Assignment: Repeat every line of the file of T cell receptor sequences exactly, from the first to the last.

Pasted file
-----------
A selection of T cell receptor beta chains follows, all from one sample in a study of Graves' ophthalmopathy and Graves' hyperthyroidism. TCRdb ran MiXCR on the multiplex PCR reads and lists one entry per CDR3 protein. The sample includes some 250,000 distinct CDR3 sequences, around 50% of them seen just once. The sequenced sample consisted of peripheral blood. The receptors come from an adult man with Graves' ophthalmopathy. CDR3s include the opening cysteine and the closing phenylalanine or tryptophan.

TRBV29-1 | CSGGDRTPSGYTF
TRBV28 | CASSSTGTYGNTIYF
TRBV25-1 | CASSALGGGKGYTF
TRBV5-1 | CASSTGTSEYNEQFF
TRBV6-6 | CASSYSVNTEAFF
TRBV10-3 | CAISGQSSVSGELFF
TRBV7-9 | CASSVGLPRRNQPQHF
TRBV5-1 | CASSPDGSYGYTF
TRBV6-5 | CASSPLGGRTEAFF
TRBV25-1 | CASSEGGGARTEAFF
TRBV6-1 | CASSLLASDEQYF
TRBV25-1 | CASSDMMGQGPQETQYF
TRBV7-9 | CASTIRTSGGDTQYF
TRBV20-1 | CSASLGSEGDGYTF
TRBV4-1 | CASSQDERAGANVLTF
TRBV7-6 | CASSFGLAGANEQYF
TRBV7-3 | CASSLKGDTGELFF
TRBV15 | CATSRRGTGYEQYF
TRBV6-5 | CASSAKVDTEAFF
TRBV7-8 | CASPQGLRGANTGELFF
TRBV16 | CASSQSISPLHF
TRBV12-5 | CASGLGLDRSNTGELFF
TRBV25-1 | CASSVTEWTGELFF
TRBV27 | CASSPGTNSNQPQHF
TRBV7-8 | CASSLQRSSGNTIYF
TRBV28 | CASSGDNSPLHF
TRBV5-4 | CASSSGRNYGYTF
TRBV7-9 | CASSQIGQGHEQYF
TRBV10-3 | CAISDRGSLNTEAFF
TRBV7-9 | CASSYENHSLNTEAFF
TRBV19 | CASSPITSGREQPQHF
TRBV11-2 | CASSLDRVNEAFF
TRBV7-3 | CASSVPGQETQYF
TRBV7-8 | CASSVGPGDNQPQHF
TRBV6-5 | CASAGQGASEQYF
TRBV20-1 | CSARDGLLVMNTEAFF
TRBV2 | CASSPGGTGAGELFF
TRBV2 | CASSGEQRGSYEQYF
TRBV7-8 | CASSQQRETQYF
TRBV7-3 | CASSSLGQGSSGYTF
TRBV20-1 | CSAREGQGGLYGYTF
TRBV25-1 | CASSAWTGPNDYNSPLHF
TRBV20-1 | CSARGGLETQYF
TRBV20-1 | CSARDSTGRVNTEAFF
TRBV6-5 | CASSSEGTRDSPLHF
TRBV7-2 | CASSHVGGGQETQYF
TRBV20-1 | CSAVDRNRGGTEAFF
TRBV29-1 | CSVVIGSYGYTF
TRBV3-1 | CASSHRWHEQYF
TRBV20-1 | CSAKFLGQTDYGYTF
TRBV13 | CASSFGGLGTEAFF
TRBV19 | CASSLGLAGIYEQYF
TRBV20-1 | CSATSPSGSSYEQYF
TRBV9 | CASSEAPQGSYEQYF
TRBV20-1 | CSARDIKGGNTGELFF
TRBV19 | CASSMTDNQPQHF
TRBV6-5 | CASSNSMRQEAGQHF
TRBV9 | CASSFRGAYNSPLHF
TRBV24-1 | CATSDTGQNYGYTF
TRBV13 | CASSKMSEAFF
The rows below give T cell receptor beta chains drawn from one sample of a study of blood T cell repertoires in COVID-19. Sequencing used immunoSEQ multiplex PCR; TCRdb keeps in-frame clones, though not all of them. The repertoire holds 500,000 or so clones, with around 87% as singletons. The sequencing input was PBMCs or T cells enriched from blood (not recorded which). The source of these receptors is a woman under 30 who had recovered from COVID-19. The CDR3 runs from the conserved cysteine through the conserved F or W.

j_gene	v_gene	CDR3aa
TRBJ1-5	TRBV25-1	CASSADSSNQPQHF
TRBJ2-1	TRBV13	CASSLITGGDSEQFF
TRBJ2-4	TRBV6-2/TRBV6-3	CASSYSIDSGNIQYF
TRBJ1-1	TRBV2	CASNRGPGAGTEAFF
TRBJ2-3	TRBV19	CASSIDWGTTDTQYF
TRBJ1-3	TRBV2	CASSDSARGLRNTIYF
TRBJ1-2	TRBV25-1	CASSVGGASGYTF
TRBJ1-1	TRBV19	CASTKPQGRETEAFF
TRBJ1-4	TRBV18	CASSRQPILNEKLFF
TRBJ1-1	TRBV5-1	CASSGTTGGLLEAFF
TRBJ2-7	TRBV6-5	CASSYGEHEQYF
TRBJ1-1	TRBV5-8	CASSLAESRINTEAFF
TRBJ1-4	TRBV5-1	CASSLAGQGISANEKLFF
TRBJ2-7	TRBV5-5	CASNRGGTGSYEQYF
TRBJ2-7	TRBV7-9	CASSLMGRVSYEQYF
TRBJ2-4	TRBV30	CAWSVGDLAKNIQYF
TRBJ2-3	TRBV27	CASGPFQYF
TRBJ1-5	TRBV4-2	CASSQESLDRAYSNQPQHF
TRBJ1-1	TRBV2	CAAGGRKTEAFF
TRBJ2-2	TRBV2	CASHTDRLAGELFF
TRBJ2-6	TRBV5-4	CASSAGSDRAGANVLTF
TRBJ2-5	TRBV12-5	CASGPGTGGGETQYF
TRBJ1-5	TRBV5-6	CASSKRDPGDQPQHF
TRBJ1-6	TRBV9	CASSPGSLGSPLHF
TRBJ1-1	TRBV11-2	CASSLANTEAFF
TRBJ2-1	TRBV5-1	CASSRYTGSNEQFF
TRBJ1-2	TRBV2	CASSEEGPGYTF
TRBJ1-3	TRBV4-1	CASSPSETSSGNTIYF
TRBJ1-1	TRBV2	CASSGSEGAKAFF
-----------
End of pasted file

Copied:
A selection of T cell receptor beta chains follows, all from one sample in a study of Graves' ophthalmopathy and Graves' hyperthyroidism. TCRdb ran MiXCR on the multiplex PCR reads and lists one entry per CDR3 protein. The sample includes some 250,000 distinct CDR3 sequences, around 50% of them seen just once. The sequenced sample consisted of peripheral blood. The receptors come from an adult man with Graves' ophthalmopathy. CDR3s include the opening cysteine and the closing phenylalanine or tryptophan.

TRBV29-1 | CSGGDRTPSGYTF
TRBV28 | CASSSTGTYGNTIYF
TRBV25-1 | CASSALGGGKGYTF
TRBV5-1 | CASSTGTSEYNEQFF
TRBV6-6 | CASSYSVNTEAFF
TRBV10-3 | CAISGQSSVSGELFF
TRBV7-9 | CASSVGLPRRNQPQHF
TRBV5-1 | CASSPDGSYGYTF
TRBV6-5 | CASSPLGGRTEAFF
TRBV25-1 | CASSEGGGARTEAFF
TRBV6-1 | CASSLLASDEQYF
TRBV25-1 | CASSDMMGQGPQETQYF
TRBV7-9 | CASTIRTSGGDTQYF
TRBV20-1 | CSASLGSEGDGYTF
TRBV4-1 | CASSQDERAGANVLTF
TRBV7-6 | CASSFGLAGANEQYF
TRBV7-3 | CASSLKGDTGELFF
TRBV15 | CATSRRGTGYEQYF
TRBV6-5 | CASSAKVDTEAFF
TRBV7-8 | CASPQGLRGANTGELFF
TRBV16 | CASSQSISPLHF
TRBV12-5 | CASGLGLDRSNTGELFF
TRBV25-1 | CASSVTEWTGELFF
TRBV27 | CASSPGTNSNQPQHF
TRBV7-8 | CASSLQRSSGNTIYF
TRBV28 | CASSGDNSPLHF
TRBV5-4 | CASSSGRNYGYTF
TRBV7-9 | CASSQIGQGHEQYF
TRBV10-3 | CAISDRGSLNTEAFF
TRBV7-9 | CASSYENHSLNTEAFF
TRBV19 | CASSPITSGREQPQHF
TRBV11-2 | CASSLDRVNEAFF
TRBV7-3 | CASSVPGQETQYF
TRBV7-8 | CASSVGPGDNQPQHF
TRBV6-5 | CASAGQGASEQYF
TRBV20-1 | CSARDGLLVMNTEAFF
TRBV2 | CASSPGGTGAGELFF
TRBV2 | CASSGEQRGSYEQYF
TRBV7-8 | CASSQQRETQYF
TRBV7-3 | CASSSLGQGSSGYTF
TRBV20-1 | CSAREGQGGLYGYTF
TRBV25-1 | CASSAWTGPNDYNSPLHF
TRBV20-1 | CSARGGLETQYF
TRBV20-1 | CSARDSTGRVNTEAFF
TRBV6-5 | CASSSEGTRDSPLHF
TRBV7-2 | CASSHVGGGQETQYF
TRBV20-1 | CSAVDRNRGGTEAFF
TRBV29-1 | CSVVIGSYGYTF
TRBV3-1 | CASSHRWHEQYF
TRBV20-1 | CSAKFLGQTDYGYTF
TRBV13 | CASSFGGLGTEAFF
TRBV19 | CASSLGLAGIYEQYF
TRBV20-1 | CSATSPSGSSYEQYF
TRBV9 | CASSEAPQGSYEQYF
TRBV20-1 | CSARDIKGGNTGELFF
TRBV19 | CASSMTDNQPQHF
TRBV6-5 | CASSNSMRQEAGQHF
TRBV9 | CASSFRGAYNSPLHF
TRBV24-1 | CATSDTGQNYGYTF
TRBV13 | CASSKMSEAFF
The rows below give T cell receptor beta chains drawn from one sample of a study of blood T cell repertoires in COVID-19. Sequencing used immunoSEQ multiplex PCR; TCRdb keeps in-frame clones, though not all of them. The repertoire holds 500,000 or so clones, with around 87% as singletons. The sequencing input was PBMCs or T cells enriched from blood (not recorded which). The source of these receptors is a woman under 30 who had recovered from COVID-19. The CDR3 runs from the conserved cysteine through the conserved F or W.

j_gene	v_gene	CDR3aa
TRBJ1-5	TRBV25-1	CASSADSSNQPQHF
TRBJ2-1	TRBV13	CASSLITGGDSEQFF
TRBJ2-4	TRBV6-2/TRBV6-3	CASSYSIDSGNIQYF
TRBJ1-1	TRBV2	CASNRGPGAGTEAFF
TRBJ2-3	TRBV19	CASSIDWGTTDTQYF
TRBJ1-3	TRBV2	CASSDSARGLRNTIYF
TRBJ1-2	TRBV25-1	CASSVGGASGYTF
TRBJ1-1	TRBV19	CASTKPQGRETEAFF
TRBJ1-4	TRBV18	CASSRQPILNEKLFF
TRBJ1-1	TRBV5-1	CASSGTTGGLLEAFF
TRBJ2-7	TRBV6-5	CASSYGEHEQYF
TRBJ1-1	TRBV5-8	CASSLAESRINTEAFF
TRBJ1-4	TRBV5-1	CASSLAGQGISANEKLFF
TRBJ2-7	TRBV5-5	CASNRGGTGSYEQYF
TRBJ2-7	TRBV7-9	CASSLMGRVSYEQYF
TRBJ2-4	TRBV30	CAWSVGDLAKNIQYF
TRBJ2-3	TRBV27	CASGPFQYF
TRBJ1-5	TRBV4-2	CASSQESLDRAYSNQPQHF
TRBJ1-1	TRBV2	CAAGGRKTEAFF
TRBJ2-2	TRBV2	CASHTDRLAGELFF
TRBJ2-6	TRBV5-4	CASSAGSDRAGANVLTF
TRBJ2-5	TRBV12-5	CASGPGTGGGETQYF
TRBJ1-5	TRBV5-6	CASSKRDPGDQPQHF
TRBJ1-6	TRBV9	CASSPGSLGSPLHF
TRBJ1-1	TRBV11-2	CASSLANTEAFF
TRBJ2-1	TRBV5-1	CASSRYTGSNEQFF
TRBJ1-2	TRBV2	CASSEEGPGYTF
TRBJ1-3	TRBV4-1	CASSPSETSSGNTIYF
TRBJ1-1	TRBV2	CASSGSEGAKAFF